Chicago Drugged Driving Accident Lawyer
A motorist driving under the influence of prescription and illegal substances might have diminished abilities to operate a vehicle. Driving while intoxicated or under the influence does not just pertain to substances like alcohol and marijuana.
Motorists can be held criminally and civilly liable if they take any medication or substance that has altered their ability to drive safely.
Hiring an Illinois Drugged Driving Vehicle Crash Attorney can Help
The Chicago car accident injury attorneys of Rosenfeld Injury Lawyers LLC uses Illinois law to prove negligence if an irresponsible drugged driver caused your injuries.
Our Chicago car accident lawyers currently represent clients throughout Illinois and the Chicago area, including Cook County, DuPage County, Kane County, Lake County, Will County, Aurora, Chicago, Cicero, Elgin, Naperville, and Schaumburg.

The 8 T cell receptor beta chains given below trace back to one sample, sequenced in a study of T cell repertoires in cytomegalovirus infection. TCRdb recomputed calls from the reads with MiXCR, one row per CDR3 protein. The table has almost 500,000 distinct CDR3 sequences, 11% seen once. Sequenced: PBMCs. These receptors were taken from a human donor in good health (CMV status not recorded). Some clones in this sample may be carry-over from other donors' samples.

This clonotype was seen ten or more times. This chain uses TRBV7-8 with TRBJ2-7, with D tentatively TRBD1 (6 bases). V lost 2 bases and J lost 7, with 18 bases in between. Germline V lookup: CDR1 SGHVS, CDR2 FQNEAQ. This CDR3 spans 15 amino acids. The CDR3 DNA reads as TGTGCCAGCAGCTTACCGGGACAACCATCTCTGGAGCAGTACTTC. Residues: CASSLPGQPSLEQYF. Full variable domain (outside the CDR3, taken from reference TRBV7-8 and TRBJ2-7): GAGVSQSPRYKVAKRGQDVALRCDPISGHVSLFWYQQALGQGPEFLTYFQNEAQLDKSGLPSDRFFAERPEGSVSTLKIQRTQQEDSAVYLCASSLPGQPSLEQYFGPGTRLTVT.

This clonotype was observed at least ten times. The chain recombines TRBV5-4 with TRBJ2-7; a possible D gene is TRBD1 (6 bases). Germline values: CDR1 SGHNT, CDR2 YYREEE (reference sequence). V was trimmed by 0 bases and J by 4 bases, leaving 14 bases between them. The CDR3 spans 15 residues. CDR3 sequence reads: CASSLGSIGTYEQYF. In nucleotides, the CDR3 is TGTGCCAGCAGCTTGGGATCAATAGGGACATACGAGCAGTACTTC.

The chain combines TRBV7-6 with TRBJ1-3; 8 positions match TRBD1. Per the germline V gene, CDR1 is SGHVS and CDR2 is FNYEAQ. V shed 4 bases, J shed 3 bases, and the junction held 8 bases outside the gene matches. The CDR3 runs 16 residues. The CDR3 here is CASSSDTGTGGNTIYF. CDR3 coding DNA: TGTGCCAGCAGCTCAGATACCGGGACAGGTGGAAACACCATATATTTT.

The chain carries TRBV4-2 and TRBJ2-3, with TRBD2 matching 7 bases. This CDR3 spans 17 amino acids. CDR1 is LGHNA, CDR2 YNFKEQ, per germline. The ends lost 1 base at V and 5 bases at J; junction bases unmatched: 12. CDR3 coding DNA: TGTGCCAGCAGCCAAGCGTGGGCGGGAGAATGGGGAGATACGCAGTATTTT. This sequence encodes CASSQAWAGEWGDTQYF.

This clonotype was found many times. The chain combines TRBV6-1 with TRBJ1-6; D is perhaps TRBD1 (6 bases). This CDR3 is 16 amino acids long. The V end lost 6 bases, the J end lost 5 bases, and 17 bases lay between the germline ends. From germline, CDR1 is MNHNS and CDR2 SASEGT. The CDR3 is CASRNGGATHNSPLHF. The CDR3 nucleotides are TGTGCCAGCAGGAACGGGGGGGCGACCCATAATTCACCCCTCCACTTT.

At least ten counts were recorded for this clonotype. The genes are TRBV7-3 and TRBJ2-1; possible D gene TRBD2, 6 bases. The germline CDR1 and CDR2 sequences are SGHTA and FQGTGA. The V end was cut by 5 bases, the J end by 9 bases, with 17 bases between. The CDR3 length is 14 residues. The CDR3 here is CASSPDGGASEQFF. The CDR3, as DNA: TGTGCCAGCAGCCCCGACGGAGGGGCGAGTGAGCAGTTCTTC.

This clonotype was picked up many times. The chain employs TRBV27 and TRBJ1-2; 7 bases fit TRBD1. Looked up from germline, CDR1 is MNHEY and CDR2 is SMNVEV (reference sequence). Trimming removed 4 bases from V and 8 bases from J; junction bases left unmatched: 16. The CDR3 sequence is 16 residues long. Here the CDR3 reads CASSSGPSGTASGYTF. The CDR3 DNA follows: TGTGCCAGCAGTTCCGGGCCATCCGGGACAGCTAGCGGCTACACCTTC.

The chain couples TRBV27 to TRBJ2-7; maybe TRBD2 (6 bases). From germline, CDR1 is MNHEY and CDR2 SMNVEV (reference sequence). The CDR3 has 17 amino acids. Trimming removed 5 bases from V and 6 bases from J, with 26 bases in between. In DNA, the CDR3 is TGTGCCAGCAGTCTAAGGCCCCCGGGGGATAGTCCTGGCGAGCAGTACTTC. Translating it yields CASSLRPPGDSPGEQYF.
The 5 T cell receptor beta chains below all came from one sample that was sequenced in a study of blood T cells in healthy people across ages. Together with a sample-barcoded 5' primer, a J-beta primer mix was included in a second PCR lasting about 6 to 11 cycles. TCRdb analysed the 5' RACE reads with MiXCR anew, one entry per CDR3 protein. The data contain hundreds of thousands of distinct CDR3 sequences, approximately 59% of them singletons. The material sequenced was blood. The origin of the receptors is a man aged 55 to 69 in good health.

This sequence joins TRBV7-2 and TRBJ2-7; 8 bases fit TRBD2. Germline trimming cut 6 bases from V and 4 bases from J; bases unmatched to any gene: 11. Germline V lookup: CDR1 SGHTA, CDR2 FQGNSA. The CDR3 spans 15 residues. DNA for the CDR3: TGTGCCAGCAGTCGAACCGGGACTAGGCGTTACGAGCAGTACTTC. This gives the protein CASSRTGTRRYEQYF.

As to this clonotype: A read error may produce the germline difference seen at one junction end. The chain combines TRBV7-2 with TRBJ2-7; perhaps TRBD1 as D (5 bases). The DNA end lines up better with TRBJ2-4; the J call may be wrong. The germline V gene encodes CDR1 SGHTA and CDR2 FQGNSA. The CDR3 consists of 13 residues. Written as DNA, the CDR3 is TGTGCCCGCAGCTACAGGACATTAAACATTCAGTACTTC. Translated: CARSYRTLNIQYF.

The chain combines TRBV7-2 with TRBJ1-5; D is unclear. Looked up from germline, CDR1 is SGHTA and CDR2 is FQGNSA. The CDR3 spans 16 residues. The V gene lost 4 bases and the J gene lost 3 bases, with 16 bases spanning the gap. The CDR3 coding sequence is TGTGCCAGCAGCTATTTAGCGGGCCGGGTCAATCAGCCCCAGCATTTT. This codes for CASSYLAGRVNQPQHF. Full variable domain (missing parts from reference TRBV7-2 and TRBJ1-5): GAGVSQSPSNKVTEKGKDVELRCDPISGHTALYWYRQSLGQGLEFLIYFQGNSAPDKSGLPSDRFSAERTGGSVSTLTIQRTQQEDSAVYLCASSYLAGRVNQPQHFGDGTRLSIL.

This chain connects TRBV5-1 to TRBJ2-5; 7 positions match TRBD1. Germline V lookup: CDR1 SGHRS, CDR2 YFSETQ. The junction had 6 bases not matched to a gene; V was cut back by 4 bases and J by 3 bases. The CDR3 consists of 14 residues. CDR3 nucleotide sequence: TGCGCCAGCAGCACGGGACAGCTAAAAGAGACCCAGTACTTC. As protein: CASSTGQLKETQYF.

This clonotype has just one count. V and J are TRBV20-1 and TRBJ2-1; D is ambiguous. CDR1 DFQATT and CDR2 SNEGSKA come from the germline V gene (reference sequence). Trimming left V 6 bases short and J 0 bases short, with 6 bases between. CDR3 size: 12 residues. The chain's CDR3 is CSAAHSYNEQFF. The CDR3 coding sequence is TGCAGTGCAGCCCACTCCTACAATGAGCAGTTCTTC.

Drugged Driving Car Accident FAQs
What are the Three Impairing Effects of Drugs on Driving?
According to the National Safety Council, a motorist driving under the influence of drugs and over-the-counter medications could suffer specific impairments that include:
- Decreased reaction time
- Lack of concentration
- Difficulty in focusing
- Challenges in processing information
- Tiredness and fatigue
- Challenges doing more than a single task at one time
What is the Best way to Stop Drugged Driving?
The Mothers Against Drunk Driving (MADD) Organization recognizes that deterrence and detection strategies are best utilized to stop drugged driving and avoid vehicle accidents. Many local communities use high visibility enforcement tactics, including saturation patrols of law enforcement and alcohol/drug checkpoints.